Pain is the message from the brain to the "injury". We all have neurotransmitters that send signals to every part of our body. The message of pain is also I believe related to fear. I have a theory that looks into the pain of childbirth for instance. Anyone that has had a child knows it's not all 100% pain free. I have noticed however that the women that go into labor expecting to go natural and do it natural end up with a beautiful story of serenity and peace. Then you have the women who perhaps have walked into childbirth full on planning to use every source of pain management that is offered and when for some reason it works out where they are using their own methods to manage pain it's an absolute horrendous "thought I was going to die" experience. The brain is responsible for many things. The brain is also powered by "thought". If for instance you "know" a car accident is impending..the natural thing to do it so tense up. Have you ever wondered why drunk drivers often times walk away from a deadly accident...I believe it's because they have no reflex time; they don't see it coming, therefore they are completely relaxed. What happens to your body when you tense up verses staying relaxed, I am not a scientist or a doctor but I do believe relaxation is a huge part of managing pain. I have been testing this theory with my own experiences. I have dealt with anxiety my whole life, so managing that has made me an expert in learning to stay calm even if my body is sending messages otherwise. I believe that because of this "stay calm" attitude, I also have a high pain tolerance. I have taken it one step further and decided to do what I can to keep my body free of any medication. I take things when NEEDED, not in anticipation of pain.
Yesterday I went in to the hospital to have surgery on my foot. When I had my consultation with the podiatrist, he immediately recommended I be put under for this procedure. Knowing how involved being put under is (hospital, drugs, no eat/drink, rules, regulations, no driving, post anesthesia recovery, etc.) I asked the simple question, could we do it with a local instead? He said yes, but I don't think that was an answer he *wanted* to give. Let's be honest, it's easier on a surgeon to have the assurance of their patient not knowing what's going on. They can fully focus on the surgery not worrying if the patient is comfortable because they are sleeping. I get it. Most people opt for that route, so to hear me ask NOT to take that route, I believe put him off a bit. He went on to tell me how painful for local anesthetic injection is and then told me the main concern is that I don't move. Ok got it. So I walked into the hospital yesterday and was immediately taken over by "hospital procedure". I was put in a gown (standard precaution because I was going into the "sterile" OR) and I noticed there was an IV bag waiting for me. Seriously? I reminded the nurses that I am just having a local, so the need for fluids wasn't necessary. She informed me that it was an antibiotic that the doc had ordered. Oh fine :) Stick me with the needle then! LOL! I am not a hard patient, I am very easy going...so I abide by what's told to me, and I keep a smile on my face through the process. The nurses love that and I am sure I will appreciate the "good patients" too when I am nurse :) I feel it's my duty to be as little trouble as possible. So all gowned up etc, ready to walk into the OR. I get in there. Yes I am calm on the outside, but the machines don't lie, my BP was elevated and my HR sounded like a chorus of jackhammer knocking! Yes, I can come off as calm and collected, but when you are hooked up to monitors, there is no fooling the doc. I made a light joke that I was going to concentrate on slowing the beeping. There my deep breathing started :) I was told surgery would last from 2:30-3:50. Perfect for me I was able to get a peak at the clock. That's about all I could see. I had a sterile cloth over my body that was "tented" about a foot above my head. I am not clausterphobic so that didn't bother me at all, but I could see why people want to be sleeping in the OR, it's very intimidating! All the "medical talk" and sounds of machines and hustle and bustle of the many people in there to make for a smooth surgery. There was a nurse in there with me, she kept me company and we conversed about many things. I was so thankful for her, but I am looking at half a face covered by mask and hair net, I did notice she had blue mascara on and complimented how it matched so well :) She said it was a "girly thing" :) For me to be in the OR was fun, when I did my CNA course we were begging for a tour of the OR, but due to sterile regulations, we could only peak through a window. So to be a patient that is awake during surgery, it was a riot for me. Moving back to my "numbing injection" that I was told would be the worst part. It was a tad uncomfortable, more of just a "weird" feeling. They stuck the top of my foot with the needle and I immediately felt a tingly, warm feeling wash over my entire foot. Suddenly any touch was barely detected and we moved on with surgery. I wasn't sure exactly what was going on, I didn't mind that so much, but I was left wondering if it had started, or if I was just feeling the beginnings. Then I asked to see the "specimen" that was removed. (The surgery I had was to remove fibromas that were growing under the skin and into my foot. A fibroma is described as scar tissue. I believe a few years ago I must have dropped something on my foot causing a trauma that healed internally, and my body was producing far too much scar tissue. If it wasn't taken care of it would have just kept growing; hence why I decided to have it removed) the fibroma was cut out, and they showed it to me before it went off for a standard biopsy. It was bigger than I expected, but not surprisingly so. I believe quite a bit of it was "IN" my foot only a small part a hard bump under the skin was what I could see before surgery. I also had another one that was larger but softer on the side of my foot. We decided try to inject that one in hopes it would shrink. Sparing another scar that would have been larger. My hope is that the injection worked so I don't have to get that one removed too. Surgery completed quickly, I was out of the OR by about 3:15. Foot bandaged with a medical shoe. That medical shoe was a joke, it has a plastic bottom so it made a "click, clop" sound like a wooden pair of clogs would and my foot kept slipping forward. With two crazy wild kids to chase after and 2 weeks to wear this shoe, I opted to stop at Walgreens for a better "boot" they had one left and it was my size, and since they were eager to get rid of it (it had been discontinued) they had it marked down 50%. It was still way more than I would spend on even a nice pair of shoes, BUT I truly feel it's worth it to have comfort while my foot heals. I was discharged with strict instructions to use my vicadin prescription atleast through the night, Dr. equated pain to a "caged monster" want to keep the monster maintained. I understood and respected what he was saying, but I was unsettled about the fact that I would need pain meds and really unsettled with the idea of taking them before the pain sets in. Felt a little "unnecessary" I am not afraid of pain and I have the pills on hand for *if* the pain does creep in, but last night I waited to feel a glimmer of pain, time kept passing on; no pain. I started to do some research on how long a local is supposed to last, but was sure that after 5, 6, 7, even 8 hours it should have been worn off. Bedtime came, no pain, not even a little bit, so I apprehensively went to bed, fully expecting to wake up with throbbing pain. I slept through the night, woke up this morning; still no pain! I made a comment to Al that I wonder if my brain is missing the "pain sensing" transmitter. It's just odd to me that I am told to expect pain for certain things and then I have none! My husband lended me a compliment that I am "awesome" . I told him how much I appreciated his comment but went on to explain, I am not awesome, I am just not afraid of pain. I choose not to be haunted by "what if's" instead I move forward, trusting that my body knows what it's doing. That's my version of pain management and I will admit, it's working quite well!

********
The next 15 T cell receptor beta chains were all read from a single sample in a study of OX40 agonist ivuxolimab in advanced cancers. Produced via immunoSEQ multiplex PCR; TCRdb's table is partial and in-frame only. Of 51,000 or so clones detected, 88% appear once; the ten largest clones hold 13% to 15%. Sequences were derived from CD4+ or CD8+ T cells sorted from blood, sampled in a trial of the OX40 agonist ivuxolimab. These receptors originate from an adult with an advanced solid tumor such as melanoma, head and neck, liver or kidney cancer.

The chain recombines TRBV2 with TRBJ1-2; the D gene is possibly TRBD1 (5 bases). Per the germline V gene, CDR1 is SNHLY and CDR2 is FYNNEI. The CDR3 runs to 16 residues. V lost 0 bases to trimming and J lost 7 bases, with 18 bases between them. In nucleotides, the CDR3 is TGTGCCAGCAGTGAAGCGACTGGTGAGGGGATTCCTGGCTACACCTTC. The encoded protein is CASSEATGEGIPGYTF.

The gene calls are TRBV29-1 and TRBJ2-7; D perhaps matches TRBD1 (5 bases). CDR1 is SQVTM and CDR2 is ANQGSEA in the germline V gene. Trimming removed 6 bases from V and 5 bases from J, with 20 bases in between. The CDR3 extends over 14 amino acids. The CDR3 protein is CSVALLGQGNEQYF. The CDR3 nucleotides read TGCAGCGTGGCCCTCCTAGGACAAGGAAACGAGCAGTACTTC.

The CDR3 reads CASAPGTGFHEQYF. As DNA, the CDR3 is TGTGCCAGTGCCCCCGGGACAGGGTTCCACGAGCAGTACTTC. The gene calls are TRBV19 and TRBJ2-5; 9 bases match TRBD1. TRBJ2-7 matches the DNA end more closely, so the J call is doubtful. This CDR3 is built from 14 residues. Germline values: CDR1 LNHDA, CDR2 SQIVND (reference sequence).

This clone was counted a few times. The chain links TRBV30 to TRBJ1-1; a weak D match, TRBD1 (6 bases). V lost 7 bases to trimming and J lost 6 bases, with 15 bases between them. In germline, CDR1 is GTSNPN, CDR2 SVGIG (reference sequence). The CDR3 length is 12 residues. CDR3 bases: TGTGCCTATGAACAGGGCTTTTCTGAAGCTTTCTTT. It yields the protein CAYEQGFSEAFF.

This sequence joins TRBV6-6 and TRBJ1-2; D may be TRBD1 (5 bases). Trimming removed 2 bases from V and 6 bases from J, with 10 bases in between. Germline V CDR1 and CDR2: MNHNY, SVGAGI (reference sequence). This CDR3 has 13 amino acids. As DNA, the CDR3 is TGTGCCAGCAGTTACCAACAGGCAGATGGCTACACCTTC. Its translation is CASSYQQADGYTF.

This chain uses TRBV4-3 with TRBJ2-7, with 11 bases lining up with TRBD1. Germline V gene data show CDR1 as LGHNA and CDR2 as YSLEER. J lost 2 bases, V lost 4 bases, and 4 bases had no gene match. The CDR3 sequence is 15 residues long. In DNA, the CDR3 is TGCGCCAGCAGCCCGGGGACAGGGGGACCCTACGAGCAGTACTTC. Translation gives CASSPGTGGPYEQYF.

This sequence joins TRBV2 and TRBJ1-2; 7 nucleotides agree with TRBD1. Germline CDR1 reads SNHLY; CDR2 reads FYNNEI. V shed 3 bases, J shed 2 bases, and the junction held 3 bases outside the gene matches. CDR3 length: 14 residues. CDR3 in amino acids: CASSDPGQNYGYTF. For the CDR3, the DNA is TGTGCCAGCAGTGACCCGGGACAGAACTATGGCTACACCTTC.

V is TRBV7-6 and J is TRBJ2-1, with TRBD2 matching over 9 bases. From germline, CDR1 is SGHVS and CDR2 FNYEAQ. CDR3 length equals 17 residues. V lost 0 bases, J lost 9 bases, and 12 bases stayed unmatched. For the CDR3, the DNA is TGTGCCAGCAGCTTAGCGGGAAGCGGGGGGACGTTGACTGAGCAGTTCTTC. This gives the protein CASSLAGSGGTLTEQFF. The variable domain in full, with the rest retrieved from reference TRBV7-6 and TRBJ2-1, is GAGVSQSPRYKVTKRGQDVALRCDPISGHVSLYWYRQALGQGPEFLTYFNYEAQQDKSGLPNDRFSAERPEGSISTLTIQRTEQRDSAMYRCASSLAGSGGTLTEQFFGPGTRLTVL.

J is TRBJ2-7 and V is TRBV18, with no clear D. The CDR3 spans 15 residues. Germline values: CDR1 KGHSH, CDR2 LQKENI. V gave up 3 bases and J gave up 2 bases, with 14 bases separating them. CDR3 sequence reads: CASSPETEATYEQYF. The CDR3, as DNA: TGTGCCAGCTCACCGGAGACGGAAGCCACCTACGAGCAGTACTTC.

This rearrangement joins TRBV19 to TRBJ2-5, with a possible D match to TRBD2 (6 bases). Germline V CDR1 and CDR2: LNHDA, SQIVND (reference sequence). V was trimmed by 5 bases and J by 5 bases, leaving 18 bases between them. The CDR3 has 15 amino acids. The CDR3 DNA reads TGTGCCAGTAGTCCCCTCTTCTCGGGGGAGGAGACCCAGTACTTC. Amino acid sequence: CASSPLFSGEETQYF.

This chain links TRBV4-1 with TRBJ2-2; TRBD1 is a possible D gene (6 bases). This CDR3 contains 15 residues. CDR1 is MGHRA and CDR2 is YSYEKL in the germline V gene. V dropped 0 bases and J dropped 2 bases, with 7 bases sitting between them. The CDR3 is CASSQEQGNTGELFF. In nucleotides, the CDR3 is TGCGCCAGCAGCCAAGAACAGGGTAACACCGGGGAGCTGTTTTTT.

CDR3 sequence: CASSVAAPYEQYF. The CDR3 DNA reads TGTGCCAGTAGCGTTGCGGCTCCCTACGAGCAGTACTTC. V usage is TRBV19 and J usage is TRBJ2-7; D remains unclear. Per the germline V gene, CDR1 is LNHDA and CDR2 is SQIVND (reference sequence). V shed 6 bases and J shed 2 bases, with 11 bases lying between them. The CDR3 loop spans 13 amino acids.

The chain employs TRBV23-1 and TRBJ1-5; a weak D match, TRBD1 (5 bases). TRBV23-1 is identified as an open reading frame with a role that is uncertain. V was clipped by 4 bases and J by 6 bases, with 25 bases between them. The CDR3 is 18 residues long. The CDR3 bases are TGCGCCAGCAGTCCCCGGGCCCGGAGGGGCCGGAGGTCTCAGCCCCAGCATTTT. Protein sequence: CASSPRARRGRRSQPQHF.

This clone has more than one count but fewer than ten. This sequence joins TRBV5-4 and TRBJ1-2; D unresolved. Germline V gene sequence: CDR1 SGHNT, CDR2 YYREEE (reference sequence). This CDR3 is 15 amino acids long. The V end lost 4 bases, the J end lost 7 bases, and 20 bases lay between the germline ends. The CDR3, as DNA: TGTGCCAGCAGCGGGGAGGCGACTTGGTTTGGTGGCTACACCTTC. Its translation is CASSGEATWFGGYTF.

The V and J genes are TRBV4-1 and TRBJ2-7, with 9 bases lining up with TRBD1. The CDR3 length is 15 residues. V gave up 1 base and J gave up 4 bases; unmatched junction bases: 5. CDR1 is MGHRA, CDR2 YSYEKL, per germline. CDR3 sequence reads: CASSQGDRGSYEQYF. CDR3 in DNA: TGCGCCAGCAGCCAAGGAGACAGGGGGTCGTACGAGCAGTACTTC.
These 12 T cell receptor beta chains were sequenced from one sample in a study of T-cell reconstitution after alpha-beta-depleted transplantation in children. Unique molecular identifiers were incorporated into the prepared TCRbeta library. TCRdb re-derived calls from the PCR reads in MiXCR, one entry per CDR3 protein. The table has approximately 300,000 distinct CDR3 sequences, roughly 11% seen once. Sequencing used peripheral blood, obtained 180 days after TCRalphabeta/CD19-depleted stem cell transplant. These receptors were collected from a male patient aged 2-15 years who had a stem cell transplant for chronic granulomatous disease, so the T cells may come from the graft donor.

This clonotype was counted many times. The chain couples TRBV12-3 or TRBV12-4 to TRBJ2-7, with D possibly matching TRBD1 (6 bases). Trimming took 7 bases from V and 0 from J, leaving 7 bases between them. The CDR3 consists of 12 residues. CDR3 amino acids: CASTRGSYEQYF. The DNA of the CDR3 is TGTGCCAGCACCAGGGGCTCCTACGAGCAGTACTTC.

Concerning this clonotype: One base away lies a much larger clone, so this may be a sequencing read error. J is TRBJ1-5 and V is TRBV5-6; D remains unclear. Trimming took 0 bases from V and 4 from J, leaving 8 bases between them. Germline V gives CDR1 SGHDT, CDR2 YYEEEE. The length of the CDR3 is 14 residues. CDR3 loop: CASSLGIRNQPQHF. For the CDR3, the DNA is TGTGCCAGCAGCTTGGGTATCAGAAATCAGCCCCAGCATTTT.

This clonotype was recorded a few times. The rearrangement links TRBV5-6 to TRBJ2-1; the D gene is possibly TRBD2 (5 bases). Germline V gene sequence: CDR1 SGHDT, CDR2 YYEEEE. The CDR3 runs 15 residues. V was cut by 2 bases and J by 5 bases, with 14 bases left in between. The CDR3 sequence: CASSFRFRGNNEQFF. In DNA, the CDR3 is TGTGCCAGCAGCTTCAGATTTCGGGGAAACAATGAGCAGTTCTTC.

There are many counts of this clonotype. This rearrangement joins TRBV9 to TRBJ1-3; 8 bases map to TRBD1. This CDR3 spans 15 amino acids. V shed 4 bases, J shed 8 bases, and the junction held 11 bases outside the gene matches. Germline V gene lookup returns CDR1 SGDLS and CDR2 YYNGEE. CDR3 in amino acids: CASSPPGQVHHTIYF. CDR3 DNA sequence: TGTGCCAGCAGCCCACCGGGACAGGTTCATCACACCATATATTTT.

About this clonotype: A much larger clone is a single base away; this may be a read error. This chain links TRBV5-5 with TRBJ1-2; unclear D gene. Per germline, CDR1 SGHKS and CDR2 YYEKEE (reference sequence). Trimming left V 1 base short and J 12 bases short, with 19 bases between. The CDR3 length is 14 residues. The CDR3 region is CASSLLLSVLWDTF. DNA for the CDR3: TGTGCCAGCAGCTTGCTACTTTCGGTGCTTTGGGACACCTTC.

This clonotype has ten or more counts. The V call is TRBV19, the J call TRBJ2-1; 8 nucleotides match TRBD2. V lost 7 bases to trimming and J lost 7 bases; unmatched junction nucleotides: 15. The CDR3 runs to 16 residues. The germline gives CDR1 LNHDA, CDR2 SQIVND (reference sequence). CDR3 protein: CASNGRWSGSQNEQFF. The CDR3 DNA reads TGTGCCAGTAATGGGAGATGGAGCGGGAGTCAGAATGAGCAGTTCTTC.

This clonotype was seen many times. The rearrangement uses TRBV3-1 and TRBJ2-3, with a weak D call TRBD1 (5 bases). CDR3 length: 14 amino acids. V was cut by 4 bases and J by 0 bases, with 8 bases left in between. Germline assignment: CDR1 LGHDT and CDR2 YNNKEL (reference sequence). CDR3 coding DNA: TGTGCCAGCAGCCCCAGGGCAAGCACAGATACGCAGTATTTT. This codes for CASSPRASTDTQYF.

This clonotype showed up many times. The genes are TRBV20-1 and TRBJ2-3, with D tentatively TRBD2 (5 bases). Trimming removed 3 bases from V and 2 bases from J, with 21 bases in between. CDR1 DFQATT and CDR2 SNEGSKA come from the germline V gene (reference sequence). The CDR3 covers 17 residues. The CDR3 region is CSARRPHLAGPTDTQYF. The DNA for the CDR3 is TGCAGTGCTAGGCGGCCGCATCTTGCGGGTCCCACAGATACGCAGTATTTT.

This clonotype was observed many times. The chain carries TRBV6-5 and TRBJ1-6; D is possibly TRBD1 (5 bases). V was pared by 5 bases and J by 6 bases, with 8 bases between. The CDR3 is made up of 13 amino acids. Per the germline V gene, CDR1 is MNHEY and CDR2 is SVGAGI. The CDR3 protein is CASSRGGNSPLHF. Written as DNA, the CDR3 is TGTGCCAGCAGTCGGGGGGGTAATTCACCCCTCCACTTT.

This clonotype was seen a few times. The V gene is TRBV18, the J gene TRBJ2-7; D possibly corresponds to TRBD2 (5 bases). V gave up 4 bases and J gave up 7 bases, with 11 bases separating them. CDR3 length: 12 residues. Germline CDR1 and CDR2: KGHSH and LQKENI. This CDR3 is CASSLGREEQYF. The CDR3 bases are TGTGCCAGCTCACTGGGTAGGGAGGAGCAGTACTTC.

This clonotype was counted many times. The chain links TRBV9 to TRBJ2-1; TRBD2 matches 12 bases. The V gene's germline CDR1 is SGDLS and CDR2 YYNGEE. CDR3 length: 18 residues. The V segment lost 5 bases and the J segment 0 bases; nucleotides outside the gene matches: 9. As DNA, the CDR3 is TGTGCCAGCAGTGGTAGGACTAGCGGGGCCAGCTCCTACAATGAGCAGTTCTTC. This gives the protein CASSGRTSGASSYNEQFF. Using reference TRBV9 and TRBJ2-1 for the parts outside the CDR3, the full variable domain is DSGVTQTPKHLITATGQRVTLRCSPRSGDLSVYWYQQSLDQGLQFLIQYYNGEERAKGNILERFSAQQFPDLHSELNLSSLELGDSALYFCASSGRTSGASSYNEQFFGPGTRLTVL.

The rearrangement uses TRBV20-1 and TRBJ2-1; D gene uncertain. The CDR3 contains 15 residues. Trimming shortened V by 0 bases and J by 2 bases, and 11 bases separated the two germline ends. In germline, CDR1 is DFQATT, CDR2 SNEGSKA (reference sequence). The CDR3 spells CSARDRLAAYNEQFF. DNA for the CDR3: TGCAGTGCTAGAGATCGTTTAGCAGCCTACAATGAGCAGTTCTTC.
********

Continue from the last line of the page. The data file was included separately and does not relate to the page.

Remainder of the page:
|sporting my boot in which I added a little "glitz" |
that's my way of combating boredom! Ha